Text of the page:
Something about the thought of summer waiting around the corner turns my taste buds from the heavy tannic reds of winter to light, refreshingly crisp white wines.
When I think of lighter summer menus — Caesar salads, corn on the cob and shrimp on the grill — sauvignon blanc, with its fresh acidity, comes to mind as the perfect partner.
France’s Loire Valley is best known for producing high quality sauvignon blanc, but this grape also flourishes in the soils of California and New Zealand (where it is quickly becoming the signature wine).
Wines from the Loire Valley will be labeled in the European style, by region rather than grape and knowing that Sancerre and Pouilly Fume are sauvignon blanc growing areas helps avoid confusion. Most wines from places other than Europe will clearly list the grape varietal on the front label.
A safe tip for being a savvy sauvignon blanc buyer is: If it isn’t from a cool climate, you most likely will end up with a flat, flabby and drab example of this refreshing, zippy grape. Examples of warmer regions that grow this grape are California’s Central Valley or Spain’s La Mancha. When shopping in retail stores, stay with wines from cool climates, and you will rarely be disappointed.
- 2008 Benziger Sauvignon Blanc, California (about $11 retail)
- 2007 Honig Sauvignon Blanc, California (about $17 retail)
- 2008 Blackstone Sauvignon Blanc, California (about $12 retail)
- 2007 Brancott Sauvignon Blanc, New Zealand (about $17 retail)
- 2007 Spy Valley Sauvignon Blanc, New Zealand (about $16 retail)
- 2007 Monkey Bay Sauvignon Blanc, New Zealand (about $13 retail)
- 2008 St. Supery Sauvignon Blanc, California (about $18 retail)
- 2007 Chateau de Sancerre, France (about $29 retail)
- 2007 Saint Clair Sauvignon Blanc, New Zealand (about $20 retail)
- 2007 Pascal Jolivet Attitude, France (about $20 retail)
- 2007 Kim Crawford Sauvignon Blanc, New Zealand (about $24 retail)
How to properly store wine is a frequent query from Uncorked readers.
Start with the storage conditions.
The optimum temperature is 52 degrees but anywhere from 40 to 65 degrees is safe. However, fluctuation causes inconsistent aging as wines mature faster at higher temperatures and slower at lower, so try to keep the temperature as constant as possible.
Second, keeping wines away from vibration, direct sunlight and excessive dampness is important for a slow, secure cellar slumber.
And finally, placing the bottles on their sides ensures the corks stay in contact with the wine — upright storage can cause the cork to dry out, exposing the wine to air and resulting in oxidation.
But even with these seemingly strict guidelines, there is no need to call in a cellar designer or rush out to buy a state-of-the-art cellaring cooler. Depending on the size and value of your collection, there are many options to fit almost any budget.
- The bottom of a dark closet, bottles on their sides on the floor (free)
- A small six- to 12- bottle decorative wine rack available at department and specialty stores ($24-$80)
- Magic Chef 8 Bottle Wine Cooler (Model MCWC8DSCT) available at Home Depot (about $99)
- Renting Professional Cellar Space such as Tuscany Wine Vaults at U-Storit in Little Rock. (501) 666-5700 ($20-$200, monthly)
- Grand Cru 800 Wine Cellar Cooling Unit available at WineEnthusiast.com. (about $399)
- Eurocave Performance 283 Service Package Wine Cellar with three temperatures available at WineEnthusiast.com. ($2,500-$4,000 retail)
- Custom built, contact your local builder ($500-$10,000)
Wine is truly a unique beverage when compared to others. Beer, sodas and spirits (with few exceptions such as scotch) generally taste the same bottle after bottle, year after year because the consumer expects consistency and these beverages are made with consistently flavored ingredients.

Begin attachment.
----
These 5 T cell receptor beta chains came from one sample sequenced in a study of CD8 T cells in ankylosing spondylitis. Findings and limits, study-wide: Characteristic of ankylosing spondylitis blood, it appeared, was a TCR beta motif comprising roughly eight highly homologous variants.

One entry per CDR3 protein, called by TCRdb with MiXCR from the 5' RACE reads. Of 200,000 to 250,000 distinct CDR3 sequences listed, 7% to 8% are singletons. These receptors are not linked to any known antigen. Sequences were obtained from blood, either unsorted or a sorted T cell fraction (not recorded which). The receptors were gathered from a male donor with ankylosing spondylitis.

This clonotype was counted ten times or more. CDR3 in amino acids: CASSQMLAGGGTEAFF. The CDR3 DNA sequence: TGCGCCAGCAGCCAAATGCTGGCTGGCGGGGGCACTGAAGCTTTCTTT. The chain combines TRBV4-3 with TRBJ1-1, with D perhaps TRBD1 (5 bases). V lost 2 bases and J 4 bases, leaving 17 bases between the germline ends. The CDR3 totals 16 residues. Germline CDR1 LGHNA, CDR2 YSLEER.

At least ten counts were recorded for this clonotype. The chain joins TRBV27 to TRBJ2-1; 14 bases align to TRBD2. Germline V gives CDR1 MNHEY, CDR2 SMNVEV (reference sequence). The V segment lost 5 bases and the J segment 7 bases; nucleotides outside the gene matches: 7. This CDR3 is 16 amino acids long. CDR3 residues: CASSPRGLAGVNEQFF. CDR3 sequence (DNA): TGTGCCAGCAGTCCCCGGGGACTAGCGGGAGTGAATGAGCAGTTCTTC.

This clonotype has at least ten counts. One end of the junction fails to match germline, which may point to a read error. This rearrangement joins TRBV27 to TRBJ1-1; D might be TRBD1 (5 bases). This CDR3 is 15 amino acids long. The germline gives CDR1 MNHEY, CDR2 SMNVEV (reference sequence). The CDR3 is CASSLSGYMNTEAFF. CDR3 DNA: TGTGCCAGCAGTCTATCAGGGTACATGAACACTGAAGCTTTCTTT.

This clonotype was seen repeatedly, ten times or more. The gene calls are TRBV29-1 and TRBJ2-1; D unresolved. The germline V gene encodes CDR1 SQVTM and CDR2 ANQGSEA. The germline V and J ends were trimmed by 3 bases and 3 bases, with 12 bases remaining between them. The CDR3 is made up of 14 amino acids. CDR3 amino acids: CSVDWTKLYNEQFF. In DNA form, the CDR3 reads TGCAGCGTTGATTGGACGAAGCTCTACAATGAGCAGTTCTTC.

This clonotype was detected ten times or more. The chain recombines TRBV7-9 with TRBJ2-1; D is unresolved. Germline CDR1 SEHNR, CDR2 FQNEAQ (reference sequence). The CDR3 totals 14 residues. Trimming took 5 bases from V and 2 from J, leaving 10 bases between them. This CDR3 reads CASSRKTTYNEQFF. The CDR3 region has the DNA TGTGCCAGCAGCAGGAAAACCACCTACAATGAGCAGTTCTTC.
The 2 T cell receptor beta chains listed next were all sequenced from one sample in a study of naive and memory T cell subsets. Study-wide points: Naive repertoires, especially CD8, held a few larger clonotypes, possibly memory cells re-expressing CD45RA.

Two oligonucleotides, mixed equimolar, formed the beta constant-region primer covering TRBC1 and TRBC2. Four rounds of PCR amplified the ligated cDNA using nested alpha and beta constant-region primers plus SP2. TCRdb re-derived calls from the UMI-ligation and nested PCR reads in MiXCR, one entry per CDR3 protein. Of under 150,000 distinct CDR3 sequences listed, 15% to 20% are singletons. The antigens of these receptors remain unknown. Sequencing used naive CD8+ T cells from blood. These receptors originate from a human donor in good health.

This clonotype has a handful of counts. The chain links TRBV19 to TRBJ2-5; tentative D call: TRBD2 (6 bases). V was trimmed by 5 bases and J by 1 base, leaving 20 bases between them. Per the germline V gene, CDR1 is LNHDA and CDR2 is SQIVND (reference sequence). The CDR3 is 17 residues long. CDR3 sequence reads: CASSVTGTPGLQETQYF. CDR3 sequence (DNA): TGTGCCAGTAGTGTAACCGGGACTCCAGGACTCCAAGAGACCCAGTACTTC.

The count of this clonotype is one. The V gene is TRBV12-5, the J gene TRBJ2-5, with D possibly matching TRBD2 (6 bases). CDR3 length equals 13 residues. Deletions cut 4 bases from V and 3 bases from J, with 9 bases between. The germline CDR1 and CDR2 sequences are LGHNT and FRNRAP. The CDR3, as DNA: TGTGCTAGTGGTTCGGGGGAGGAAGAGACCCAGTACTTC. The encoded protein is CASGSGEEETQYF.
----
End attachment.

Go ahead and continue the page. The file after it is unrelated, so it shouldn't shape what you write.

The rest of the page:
Wines, on the other hand, are much more distinct with variances from year to year. This is because grapes are sensitive to their environment and take on characteristics from the soil, temperature, amount of rainfall and environmental influences such as nearby crops, bodies of water and even wildfires. With ever-changing conditions, no two growing seasons are the same — that is why a 2005 Napa Valley wine will taste different from a 2007, even when produced from grapes grown in the same vineyard.
The most astonishing example was at a recent tasting with Jacuzzi Vineyards in Sonoma. Winemaker Charlie Tsegeletos provided a barrel sample from one of Jacuzzi’s vineyards growing Barbera grapes in Mendocino. The glass was filled with smoky and burned aromas. These aromas made sense after we were told the vineyard was blanketed in smoke from northern California wildfires during the growing season.
Neighboring crops can influence flavors as well, for example Australian vineyards grown near eucalyptus trees have a spicy, mint-like aroma in the wine. Even bodies of water can play a role; sherry aged near the sea takes on salty characteristics.
The experience of tasting a unique creation of the natural environment has been described as having “the earth in a glass” and is one of the great pleasures of wine drinking.
- 2007 Yali Winemaker’s Selection Cabernet-Carmenere, Chile (about $12 retail)
- 2006 Cellar No. 8 Cabernet Sauvignon, California (about $12 retail)
- 2006 Clean Slate Riesling, Germany (about $13 retail)
- 2007 Kim Crawford Sauvignon Blanc, New Zealand (about $20 retail)
- 2007 Bonny Doon Vineyard Ca’del Solo Albarino, California (about $25 retail)
- 2005 Antinori Peppoli Chianti Classico, Italy (about $30 retail)
France’s Cote Rotie is home to some of the world’s most splendid Syrah wines. Other names for this region include “Roasted Slope” and “Burnt Hillside” — drawing imagery of the dark intense wines this region produces. Syrah is believed to have originated in the Middle East and has been grown in France since Roman times, with records of connoisseurs boasting of the wines as early as A.D. 40.
The hillside vineyards are some of the steepest in France. In some places the incline is as much as 55 degrees, making them difficult and expensive to keep up and harvest.